Recent History – 2000
Dec. 7, 2000, By Mark Nielsen, Daily News Staff
Turning 100 years old is a remarkable feat, but Frank Speer had extra reason to celebrate his birthday Wednesday. Born on Dec. 6, 1900 in Springfield, Manitoba, Speer can truly be called a 20th century man.
The resident of Rotary Manor has seen a lot of change in arguably one of the most tumultuous centuries in the history of humankind.
Still bright and alert, and with a sense of humour, Speer has taken it all in stride. “I’ve seen a lot of change,” he agreed. “So many that I can’t name any of them. Everything has changed.”
He also gave an honest answer when asked if he ever thought about what the world would be like as we entered the next century. “No, I never did,” he said. “I never looked ahead. I took it one day at a time.”
Speer also claims that he’s never led a very interesting life. But a short account compiled by his children and grandchildren shows otherwise: “When we think of life 100 years ago, what comes to mind may be old-fashioned dances, barn raisings, riding everyday on a horse and buggy.
“These events were a fact of Frank’s life.”
Even the donkey he rode when he was a kid was a part of Canadian history. “Jack” was one of the many pack animals used during the 1898 Yukon Gold Rush, and had lost his ears to frostbite.
And the Model T was invented by one of Speer’s cousins — Henry Ford.
Speer grew up before radio and television took hold, and he went to school in a one-room school house. After school he had the chores of a typical farmer’s child: splitting wood, feeding the chickens, cleaning the stables and milking the cows.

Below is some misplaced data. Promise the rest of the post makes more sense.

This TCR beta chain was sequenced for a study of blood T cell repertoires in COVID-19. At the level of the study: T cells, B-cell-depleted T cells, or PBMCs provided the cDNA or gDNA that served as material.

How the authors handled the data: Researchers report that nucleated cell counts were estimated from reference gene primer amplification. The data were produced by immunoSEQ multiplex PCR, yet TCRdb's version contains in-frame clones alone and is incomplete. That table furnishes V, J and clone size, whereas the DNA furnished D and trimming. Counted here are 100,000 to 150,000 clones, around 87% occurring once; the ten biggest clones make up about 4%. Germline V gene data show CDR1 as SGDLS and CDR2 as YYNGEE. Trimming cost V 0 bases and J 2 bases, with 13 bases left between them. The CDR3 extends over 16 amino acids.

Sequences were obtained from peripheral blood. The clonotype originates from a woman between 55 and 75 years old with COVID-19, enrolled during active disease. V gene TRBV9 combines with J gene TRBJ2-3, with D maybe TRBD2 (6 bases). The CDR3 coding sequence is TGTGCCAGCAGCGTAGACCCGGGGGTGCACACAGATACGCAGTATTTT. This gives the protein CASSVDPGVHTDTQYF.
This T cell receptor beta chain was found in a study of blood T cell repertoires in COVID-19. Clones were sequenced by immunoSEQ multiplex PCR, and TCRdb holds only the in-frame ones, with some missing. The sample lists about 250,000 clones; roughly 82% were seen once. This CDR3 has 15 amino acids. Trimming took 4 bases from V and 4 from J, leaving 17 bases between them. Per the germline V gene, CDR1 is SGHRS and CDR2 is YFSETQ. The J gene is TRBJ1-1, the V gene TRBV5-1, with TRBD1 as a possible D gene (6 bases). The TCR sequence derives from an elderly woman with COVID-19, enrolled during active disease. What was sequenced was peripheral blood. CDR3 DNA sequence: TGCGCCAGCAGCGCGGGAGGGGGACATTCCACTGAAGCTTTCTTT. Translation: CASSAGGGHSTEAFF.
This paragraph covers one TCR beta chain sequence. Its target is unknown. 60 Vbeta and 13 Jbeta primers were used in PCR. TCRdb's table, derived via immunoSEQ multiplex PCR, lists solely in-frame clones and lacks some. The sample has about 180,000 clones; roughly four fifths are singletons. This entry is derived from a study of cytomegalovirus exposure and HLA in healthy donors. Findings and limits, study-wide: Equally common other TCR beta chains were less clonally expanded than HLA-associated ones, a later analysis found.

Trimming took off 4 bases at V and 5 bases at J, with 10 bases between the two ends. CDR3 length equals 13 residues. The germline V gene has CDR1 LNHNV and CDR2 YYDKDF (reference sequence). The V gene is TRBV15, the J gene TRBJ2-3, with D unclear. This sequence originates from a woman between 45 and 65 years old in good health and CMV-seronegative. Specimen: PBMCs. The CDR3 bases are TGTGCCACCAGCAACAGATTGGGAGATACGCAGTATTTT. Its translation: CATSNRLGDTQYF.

Beginning in grade 10, Speer went to college in Winnipeg and studied accounting. He though of a medical career but got side-tracked by the First World War.
“Although he was too young for service he still tried to enlist but when his age was discovered, he was sent home Ñ much to his chagrin and his mother’s relief!”
He continued to help on the family farm, but eventually his wandering spirit emerged. He decided to see the west and took farming jobs throughout Saskatchewan and Alberta.
He also saw an opportunity with the advancements in farm machinery. He worked as a mechanic on the larger farms until he got married in 1927 to Agatha Blackstock in Rosedale, Sask.
It just so happened that Agatha grew up in Dawson Creek, but it would be some time yet before they moved to the Mile Zero City. Upon getting married, Speer got a job working for McLeods, thanks to his brother, and was soon the manager of the first McLeods store in Melfort, Sask.
He stayed with McLeods for 19 years, but eventually decided to move on. “I got run-down because of the inside work,” he said.
They moved to Dawson Creek where Speer became part of building the Alaska Highway. His knack for management showed through once again, and he quickly became a foreman.
He stayed with that job for 20 years, and when he quit, the Speers moved to Whitehorse where they had bought a convenience store and operated that for five years.
Then, at age 65, the Speers returned to Dawson Creek, bought land and began farming again. After five years of running a successful operation, Speer retired.
By that time, they had raised two children, Bill and Millie. Speer now has four grandchildren and eight great-grandchildren.
The Speers moved to White Rock where they lived for 20 years. During that period they did a great deal of travelling: Holland, Germany, Italy, France England, Ecuador, Libya, Malta and many parts of the United States.
When Agatha began to have heart problems, they returned to Dawson Creek, and in 1991, his wife of 63 years passed away.
Speer has lived in Rotary Manor for four years now, and credits his longevity to eating properly, having good clean fun, and walking at least a mile each day.
Even at 100 years, Speer continues to go for walks, no matter what the temperature is. “The cold doesn’t bother me,” he said.
If it’s icy, he has special spikes that he can slip onto the bottoms of his shoes and onto the end of his cane.